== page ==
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721917-1 Report Abstract

Field and Laboratory Studies of Warning Symbol Sign Legibility Distance

Frances A. Greene, Rodger J. Koppa, Ronald D. Zellner, R. Dale Huchingson, J.J. Congleton and A. Garcia-Diaz, Texas A&M University, March 1995, 156 pp.

Laboratory studies of warning symbol signs have been shown to underestimate legibility distances by up to a factor of two when compared with field studies. However, the research reported here suggests it may be more than just experimental settings contributing to disparity in research findings. For this research a new laboratory simulation technique was developed. The methodology optimized factors criticized in earlier studies, thus increasing fidelity. Correlation coefficients between laboratory and field legibility distances were very promising. The newly developed laboratory simulation was a successful first step at correcting problems associated with laboratory studies in the past. It is argued that recommended distances at which signs are to be placed, especially with consideration for older drivers, should be determined from a “worst-case” scenario of the minimum distance with tolerances.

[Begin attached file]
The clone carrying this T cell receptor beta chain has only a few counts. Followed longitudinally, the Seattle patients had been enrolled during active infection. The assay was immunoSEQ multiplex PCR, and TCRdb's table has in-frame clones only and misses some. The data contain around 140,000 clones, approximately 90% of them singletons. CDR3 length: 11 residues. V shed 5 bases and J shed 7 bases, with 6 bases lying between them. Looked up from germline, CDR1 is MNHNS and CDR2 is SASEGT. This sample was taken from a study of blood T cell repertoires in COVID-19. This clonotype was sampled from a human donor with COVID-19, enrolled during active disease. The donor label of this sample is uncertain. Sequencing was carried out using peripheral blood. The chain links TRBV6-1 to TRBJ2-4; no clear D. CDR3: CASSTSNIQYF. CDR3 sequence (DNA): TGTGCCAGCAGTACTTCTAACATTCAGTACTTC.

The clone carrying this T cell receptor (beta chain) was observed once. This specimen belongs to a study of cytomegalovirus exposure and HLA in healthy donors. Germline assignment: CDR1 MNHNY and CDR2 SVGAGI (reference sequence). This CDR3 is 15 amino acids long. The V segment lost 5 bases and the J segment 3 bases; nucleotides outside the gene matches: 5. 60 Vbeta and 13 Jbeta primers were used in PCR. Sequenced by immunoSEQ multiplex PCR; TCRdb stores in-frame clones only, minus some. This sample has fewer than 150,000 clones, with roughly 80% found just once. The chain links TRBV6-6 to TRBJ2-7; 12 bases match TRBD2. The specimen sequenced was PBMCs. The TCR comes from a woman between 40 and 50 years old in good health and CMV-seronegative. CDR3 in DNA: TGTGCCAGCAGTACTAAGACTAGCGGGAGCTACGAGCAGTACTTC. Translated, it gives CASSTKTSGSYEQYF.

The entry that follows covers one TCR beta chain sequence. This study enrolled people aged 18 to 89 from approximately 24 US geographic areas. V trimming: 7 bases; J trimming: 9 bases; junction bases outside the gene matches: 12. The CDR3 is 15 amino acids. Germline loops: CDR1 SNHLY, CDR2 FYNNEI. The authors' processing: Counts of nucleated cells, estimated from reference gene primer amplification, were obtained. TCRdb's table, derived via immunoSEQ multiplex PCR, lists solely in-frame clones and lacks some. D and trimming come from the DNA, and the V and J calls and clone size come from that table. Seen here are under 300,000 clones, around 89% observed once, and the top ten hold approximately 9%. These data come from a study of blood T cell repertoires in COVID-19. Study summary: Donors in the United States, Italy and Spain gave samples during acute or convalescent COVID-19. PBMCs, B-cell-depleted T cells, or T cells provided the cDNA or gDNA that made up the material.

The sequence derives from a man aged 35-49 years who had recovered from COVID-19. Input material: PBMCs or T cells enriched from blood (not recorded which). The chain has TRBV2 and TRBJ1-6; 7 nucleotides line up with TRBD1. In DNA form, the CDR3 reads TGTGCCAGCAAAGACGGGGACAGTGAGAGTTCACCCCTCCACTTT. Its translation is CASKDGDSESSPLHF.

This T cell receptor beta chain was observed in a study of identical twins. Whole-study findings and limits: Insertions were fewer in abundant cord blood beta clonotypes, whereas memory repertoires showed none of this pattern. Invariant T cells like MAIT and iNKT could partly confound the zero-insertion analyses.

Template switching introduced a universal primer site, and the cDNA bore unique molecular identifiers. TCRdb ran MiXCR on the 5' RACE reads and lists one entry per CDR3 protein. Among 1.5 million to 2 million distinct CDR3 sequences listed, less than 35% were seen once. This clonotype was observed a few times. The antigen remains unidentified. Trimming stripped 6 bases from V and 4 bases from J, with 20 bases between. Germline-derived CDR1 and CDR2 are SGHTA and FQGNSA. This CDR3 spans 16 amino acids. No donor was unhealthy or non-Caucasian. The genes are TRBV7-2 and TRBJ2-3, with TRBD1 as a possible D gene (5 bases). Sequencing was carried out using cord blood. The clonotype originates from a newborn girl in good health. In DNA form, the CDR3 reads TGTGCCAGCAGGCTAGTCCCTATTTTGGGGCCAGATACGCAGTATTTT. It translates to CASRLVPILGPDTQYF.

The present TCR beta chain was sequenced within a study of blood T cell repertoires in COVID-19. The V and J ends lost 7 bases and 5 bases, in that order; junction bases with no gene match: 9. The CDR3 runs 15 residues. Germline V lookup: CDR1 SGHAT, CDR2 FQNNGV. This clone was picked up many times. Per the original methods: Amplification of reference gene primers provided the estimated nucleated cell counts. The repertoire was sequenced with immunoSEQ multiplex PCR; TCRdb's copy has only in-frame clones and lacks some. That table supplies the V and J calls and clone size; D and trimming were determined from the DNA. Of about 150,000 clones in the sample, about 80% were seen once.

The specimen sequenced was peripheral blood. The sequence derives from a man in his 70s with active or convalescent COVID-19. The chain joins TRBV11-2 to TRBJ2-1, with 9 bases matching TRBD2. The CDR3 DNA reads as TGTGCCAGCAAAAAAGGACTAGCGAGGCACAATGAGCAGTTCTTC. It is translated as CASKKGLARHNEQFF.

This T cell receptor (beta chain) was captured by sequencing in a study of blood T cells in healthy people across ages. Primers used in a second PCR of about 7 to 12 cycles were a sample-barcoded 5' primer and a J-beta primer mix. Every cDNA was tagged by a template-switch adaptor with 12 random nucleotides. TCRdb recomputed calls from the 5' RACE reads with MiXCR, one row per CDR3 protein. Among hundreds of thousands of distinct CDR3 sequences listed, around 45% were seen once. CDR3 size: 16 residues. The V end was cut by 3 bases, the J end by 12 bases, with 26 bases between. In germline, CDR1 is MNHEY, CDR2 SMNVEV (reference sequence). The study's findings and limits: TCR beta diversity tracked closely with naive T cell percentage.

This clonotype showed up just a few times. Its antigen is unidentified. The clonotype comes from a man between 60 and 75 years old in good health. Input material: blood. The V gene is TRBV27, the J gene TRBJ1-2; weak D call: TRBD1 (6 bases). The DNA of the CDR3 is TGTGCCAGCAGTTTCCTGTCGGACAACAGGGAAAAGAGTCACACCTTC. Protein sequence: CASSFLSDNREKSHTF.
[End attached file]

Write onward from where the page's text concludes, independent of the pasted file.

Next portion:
Large within-subject variability, evident in both young and older driver age groups, overshadowed contributions of experimental variables. No studies have reported this finding of large within-subject variability in similar research. This variability led to an analysis of variation in distance estimation if different strategies for numbers of data points collected are used.

Keywords: Warning Signs, Legibility Distance, Older Drivers, Laboratory Study, Field Study, Within Subject Variability

Report not available electronically.
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Reference Report #721917-1